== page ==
Describing his prototypical "PAS HOUSE/Skateboard House", a tubular, completely skateable lounge space, architect Francois Perrin says the would-be home "creates a more fluid experience of domestic space." Where Perrin's structure attempts to fashion an architecture whose form is impartial to historical or commodified typologies and is, instead, indexed by the activities it hosts, pro skateboarder Philipp Schuster does the opposite, hijacking a crumbling hunting lodge in Salzburg, Austria and converting it into a "domestic skatepark".
Sponsored by RedBull, Schuster, a self-identified "DIY-ist", began by gutting the house, stripping it of its decaying contents until he was left with just the shell of the home. He then re-inserted vintage furniture and knickknacks (rifles, antler chandeliers, wood logs), even applying fresh coats of paint and decoratively patterned wallpaper, all of which adds up to quaint, if catalog-friendly interiors. Schuster disrupts the prettiness with various concrete mounds and ramps strategically placed to cohere a (literal) flow of space. Small, waist-high ramps abut the patterned walls, unroll around living spaces, and, in the most special case, flank the fireplace on either side. What's funny is that the concrete elements aren't actually all that unpretty and feel right at home inside. Consider the skatepark domesticated.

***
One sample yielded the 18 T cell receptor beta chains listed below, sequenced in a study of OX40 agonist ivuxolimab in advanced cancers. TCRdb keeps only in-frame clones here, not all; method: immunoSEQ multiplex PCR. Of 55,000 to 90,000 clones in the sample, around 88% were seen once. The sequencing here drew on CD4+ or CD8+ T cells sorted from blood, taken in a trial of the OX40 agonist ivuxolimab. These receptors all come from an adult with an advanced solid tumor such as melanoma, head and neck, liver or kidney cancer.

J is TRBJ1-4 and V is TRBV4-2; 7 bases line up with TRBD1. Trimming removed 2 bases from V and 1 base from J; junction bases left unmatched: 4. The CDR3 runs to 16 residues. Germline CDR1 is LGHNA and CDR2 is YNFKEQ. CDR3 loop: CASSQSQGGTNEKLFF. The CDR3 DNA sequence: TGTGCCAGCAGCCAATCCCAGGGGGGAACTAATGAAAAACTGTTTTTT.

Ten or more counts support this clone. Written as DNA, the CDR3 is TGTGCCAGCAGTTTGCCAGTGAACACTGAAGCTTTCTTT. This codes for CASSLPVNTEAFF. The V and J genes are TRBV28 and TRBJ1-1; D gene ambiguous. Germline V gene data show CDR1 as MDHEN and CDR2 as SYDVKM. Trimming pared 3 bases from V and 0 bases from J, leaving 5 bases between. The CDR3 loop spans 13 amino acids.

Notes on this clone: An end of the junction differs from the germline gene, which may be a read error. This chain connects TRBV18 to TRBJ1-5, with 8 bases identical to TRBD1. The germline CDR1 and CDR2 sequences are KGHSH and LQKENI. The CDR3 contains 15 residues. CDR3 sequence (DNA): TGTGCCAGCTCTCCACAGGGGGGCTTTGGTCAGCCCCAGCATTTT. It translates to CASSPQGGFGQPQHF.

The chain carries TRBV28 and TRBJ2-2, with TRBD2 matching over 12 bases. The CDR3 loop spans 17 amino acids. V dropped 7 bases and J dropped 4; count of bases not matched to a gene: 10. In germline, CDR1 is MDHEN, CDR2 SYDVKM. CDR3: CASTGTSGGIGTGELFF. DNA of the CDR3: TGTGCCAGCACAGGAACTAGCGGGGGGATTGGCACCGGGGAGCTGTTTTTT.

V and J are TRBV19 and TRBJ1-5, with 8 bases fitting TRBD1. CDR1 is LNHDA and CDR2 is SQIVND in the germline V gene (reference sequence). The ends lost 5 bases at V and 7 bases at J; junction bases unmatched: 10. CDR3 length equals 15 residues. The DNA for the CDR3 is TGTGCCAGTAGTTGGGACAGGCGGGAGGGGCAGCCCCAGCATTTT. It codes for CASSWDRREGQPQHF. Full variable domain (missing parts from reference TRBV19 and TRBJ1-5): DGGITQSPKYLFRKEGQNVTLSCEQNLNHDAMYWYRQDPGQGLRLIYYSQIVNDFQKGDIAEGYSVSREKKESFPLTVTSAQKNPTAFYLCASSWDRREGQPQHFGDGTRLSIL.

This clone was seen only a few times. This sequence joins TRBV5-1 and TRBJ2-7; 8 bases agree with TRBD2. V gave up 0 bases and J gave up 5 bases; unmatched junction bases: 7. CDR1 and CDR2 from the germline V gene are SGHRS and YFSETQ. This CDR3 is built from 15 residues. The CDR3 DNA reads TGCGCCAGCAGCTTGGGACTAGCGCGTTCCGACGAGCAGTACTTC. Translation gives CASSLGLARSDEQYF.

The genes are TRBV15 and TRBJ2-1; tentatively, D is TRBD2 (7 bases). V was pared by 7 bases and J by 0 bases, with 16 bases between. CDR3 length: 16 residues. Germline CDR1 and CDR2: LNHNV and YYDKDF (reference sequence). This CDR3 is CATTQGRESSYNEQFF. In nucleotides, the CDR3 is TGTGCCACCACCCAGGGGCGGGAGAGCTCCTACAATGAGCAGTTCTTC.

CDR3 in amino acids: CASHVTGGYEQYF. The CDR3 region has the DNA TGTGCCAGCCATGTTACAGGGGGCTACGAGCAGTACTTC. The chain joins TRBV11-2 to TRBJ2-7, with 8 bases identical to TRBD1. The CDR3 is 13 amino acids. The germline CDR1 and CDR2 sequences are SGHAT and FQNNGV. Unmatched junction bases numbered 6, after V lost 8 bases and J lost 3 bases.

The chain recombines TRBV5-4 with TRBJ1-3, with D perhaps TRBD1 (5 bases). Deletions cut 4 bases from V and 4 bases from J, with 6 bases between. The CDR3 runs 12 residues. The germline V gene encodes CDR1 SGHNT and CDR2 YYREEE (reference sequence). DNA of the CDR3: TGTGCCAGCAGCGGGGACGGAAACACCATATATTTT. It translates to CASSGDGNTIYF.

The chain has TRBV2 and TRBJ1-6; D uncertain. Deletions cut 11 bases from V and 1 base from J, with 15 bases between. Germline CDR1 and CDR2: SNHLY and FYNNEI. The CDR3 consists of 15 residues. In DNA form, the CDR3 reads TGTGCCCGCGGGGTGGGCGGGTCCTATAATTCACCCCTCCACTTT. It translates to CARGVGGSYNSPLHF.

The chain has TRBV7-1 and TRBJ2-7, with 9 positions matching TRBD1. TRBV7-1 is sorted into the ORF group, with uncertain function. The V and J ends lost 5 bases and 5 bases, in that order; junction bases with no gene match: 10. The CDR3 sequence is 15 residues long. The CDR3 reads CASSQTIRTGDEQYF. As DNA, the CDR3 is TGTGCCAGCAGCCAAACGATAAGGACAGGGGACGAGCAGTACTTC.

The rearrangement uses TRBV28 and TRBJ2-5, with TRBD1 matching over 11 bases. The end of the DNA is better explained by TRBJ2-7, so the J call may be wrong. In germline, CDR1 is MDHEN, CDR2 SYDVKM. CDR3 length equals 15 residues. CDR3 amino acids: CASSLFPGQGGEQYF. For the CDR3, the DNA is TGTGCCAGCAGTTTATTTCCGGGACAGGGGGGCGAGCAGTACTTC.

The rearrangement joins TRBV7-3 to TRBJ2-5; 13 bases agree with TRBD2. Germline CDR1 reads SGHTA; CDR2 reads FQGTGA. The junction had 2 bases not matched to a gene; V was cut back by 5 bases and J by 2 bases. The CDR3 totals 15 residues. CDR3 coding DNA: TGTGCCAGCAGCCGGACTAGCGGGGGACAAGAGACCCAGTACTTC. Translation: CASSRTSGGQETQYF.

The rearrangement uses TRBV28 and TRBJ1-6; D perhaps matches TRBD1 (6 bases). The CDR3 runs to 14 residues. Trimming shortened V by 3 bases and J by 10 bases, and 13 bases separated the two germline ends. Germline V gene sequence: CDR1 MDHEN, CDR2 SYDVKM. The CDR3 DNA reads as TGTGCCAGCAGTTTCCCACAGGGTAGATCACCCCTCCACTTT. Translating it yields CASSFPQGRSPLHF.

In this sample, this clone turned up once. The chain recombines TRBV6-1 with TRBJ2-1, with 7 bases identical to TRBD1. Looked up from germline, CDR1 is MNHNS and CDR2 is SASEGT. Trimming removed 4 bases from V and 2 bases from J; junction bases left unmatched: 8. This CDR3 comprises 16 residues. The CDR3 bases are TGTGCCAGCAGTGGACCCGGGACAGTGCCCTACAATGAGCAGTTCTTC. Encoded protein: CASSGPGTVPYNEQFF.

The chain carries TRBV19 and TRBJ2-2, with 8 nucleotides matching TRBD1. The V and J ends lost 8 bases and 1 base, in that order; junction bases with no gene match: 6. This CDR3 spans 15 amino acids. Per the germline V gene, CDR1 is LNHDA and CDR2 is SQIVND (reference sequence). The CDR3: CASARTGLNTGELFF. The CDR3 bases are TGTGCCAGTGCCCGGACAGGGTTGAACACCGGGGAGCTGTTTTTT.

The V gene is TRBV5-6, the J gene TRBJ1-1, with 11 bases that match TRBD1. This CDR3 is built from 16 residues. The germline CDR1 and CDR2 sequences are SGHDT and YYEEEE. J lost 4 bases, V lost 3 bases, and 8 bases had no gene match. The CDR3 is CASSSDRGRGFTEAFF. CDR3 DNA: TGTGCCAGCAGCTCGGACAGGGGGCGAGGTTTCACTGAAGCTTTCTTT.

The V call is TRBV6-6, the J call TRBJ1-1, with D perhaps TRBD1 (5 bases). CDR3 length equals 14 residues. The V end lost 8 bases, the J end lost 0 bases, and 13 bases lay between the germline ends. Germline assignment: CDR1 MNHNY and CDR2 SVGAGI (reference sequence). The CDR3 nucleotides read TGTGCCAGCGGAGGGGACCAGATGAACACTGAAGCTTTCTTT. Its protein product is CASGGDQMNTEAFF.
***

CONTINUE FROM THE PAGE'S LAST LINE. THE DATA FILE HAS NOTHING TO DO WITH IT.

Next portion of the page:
[All images via dezeen]